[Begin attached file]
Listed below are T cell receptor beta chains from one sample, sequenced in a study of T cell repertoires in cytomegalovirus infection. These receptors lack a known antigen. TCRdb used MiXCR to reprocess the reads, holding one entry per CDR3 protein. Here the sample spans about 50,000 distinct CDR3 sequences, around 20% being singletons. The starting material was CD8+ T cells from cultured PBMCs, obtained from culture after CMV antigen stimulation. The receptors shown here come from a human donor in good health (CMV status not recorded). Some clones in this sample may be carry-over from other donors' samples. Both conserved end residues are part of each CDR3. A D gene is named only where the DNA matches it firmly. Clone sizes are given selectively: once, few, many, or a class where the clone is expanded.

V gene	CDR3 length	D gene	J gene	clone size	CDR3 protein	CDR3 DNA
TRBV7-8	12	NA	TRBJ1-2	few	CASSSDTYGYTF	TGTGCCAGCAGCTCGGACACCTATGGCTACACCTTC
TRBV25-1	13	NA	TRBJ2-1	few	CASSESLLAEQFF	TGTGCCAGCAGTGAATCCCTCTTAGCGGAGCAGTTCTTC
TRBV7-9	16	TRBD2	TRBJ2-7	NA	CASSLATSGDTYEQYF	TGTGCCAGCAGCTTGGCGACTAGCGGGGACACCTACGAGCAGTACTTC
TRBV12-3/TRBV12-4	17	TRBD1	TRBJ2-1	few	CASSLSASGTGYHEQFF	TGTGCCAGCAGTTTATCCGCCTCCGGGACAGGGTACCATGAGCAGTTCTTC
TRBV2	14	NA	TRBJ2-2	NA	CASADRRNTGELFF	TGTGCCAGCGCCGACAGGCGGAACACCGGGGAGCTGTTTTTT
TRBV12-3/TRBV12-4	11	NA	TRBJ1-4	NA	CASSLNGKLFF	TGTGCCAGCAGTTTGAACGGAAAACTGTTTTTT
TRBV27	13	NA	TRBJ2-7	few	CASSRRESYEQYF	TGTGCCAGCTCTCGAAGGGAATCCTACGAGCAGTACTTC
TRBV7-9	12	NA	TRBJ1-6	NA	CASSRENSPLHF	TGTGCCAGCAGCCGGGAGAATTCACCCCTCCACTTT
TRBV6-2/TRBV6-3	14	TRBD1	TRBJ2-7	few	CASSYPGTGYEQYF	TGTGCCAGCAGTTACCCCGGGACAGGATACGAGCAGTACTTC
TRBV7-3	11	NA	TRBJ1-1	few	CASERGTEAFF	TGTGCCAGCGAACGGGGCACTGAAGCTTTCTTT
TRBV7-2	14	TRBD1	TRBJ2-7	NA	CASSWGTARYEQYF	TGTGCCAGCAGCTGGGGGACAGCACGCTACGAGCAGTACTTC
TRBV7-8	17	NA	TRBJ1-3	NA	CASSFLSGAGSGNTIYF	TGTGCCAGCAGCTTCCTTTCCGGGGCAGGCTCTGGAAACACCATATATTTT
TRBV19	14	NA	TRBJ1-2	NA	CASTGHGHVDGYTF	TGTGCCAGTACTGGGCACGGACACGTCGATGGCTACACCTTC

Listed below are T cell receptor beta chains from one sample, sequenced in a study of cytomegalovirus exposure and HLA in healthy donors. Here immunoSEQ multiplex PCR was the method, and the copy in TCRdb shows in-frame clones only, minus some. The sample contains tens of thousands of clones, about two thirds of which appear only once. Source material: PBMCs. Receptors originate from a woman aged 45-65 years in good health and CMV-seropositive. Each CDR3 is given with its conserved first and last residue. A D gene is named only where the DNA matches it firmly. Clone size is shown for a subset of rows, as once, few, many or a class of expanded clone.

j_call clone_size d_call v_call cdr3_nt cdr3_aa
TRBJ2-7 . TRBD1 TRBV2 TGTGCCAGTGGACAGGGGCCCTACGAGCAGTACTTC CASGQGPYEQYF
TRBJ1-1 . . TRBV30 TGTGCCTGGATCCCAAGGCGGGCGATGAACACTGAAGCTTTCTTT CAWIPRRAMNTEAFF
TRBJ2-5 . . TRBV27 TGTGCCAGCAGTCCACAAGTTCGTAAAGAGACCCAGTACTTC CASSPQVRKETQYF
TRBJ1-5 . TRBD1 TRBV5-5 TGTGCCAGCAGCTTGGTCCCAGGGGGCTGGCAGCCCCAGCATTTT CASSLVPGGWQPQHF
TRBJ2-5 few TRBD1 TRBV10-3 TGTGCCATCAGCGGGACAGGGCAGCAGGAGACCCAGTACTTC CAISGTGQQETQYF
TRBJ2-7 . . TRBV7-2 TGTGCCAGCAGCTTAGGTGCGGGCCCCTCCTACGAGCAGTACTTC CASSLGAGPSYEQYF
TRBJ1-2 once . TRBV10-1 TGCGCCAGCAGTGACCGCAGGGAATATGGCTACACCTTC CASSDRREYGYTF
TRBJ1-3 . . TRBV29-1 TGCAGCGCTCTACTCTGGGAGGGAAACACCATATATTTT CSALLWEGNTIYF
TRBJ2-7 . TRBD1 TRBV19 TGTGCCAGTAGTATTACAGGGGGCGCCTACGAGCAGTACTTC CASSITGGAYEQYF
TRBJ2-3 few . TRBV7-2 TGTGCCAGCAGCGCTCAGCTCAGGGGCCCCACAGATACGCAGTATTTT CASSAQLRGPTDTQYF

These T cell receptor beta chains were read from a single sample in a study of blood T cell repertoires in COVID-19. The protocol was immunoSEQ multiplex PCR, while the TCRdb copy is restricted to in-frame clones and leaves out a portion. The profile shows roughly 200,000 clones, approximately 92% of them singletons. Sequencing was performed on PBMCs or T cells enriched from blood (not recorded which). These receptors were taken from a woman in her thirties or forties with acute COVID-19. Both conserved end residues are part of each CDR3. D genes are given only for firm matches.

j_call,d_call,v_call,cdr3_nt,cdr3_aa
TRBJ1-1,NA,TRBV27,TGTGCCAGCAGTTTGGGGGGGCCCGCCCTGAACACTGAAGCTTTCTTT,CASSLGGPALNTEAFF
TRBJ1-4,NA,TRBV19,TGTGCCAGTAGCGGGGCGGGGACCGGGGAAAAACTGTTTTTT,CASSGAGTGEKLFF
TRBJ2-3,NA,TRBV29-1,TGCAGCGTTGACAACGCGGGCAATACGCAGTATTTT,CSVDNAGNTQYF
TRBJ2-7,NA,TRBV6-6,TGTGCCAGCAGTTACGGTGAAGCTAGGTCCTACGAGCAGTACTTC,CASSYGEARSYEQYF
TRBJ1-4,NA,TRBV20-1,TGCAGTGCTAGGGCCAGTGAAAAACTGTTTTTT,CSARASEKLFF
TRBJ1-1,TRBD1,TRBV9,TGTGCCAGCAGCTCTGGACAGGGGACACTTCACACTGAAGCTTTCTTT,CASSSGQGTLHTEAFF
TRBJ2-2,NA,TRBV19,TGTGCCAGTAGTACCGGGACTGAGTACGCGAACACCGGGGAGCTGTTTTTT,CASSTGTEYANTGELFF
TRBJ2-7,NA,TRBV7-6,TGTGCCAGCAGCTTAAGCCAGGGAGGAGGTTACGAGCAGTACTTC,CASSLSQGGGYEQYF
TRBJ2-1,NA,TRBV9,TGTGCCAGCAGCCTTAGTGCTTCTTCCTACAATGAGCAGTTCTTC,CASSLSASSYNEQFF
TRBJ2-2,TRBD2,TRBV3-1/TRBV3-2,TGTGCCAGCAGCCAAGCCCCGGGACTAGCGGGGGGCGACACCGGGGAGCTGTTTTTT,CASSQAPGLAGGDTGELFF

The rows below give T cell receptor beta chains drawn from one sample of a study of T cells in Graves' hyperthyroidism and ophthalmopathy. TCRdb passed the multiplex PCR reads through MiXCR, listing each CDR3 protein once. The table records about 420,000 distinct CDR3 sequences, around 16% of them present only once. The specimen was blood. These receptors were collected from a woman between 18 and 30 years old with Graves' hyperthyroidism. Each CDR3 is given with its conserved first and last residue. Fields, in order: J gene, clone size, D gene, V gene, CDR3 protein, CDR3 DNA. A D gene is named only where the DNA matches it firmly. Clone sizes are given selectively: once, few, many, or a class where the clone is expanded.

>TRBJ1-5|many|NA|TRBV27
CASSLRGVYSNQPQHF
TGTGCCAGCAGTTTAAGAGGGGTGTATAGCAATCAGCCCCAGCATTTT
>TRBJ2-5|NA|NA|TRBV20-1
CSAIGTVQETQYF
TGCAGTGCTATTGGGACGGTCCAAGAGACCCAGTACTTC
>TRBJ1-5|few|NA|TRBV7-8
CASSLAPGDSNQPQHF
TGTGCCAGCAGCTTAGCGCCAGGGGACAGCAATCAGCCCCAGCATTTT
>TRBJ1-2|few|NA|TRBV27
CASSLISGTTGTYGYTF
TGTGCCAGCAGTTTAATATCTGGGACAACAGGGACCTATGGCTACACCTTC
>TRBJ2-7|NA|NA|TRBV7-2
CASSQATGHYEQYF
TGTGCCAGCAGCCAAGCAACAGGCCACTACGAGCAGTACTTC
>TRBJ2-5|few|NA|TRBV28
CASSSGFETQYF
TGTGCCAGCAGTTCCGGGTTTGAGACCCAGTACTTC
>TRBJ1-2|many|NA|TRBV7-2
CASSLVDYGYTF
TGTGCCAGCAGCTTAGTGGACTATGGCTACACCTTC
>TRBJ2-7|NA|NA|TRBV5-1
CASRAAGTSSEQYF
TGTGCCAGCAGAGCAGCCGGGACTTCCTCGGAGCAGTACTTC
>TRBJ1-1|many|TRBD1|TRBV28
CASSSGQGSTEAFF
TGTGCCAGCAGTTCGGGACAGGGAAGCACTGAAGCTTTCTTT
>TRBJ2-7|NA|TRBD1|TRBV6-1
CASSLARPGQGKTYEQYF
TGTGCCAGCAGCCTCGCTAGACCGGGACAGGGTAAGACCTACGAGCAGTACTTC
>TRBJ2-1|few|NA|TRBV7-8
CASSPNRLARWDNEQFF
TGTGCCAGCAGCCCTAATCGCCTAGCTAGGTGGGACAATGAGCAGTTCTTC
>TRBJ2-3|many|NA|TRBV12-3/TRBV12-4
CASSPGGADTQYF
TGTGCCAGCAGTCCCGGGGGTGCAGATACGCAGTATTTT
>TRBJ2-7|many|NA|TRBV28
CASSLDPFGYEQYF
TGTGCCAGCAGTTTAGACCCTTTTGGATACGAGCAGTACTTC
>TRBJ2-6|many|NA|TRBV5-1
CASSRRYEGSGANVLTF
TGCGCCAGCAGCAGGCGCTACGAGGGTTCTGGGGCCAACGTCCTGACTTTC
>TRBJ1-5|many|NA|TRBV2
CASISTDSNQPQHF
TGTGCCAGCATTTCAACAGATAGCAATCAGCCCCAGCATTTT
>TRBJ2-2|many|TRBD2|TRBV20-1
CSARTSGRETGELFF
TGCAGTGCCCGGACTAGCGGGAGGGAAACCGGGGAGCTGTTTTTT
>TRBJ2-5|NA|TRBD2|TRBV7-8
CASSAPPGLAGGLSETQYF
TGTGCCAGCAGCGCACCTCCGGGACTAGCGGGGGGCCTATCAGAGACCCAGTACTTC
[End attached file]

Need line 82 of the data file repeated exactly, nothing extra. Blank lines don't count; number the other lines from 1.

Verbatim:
TGCGCCAGCAGCAGGCGCTACGAGGGTTCTGGGGCCAACGTCCTGACTTTC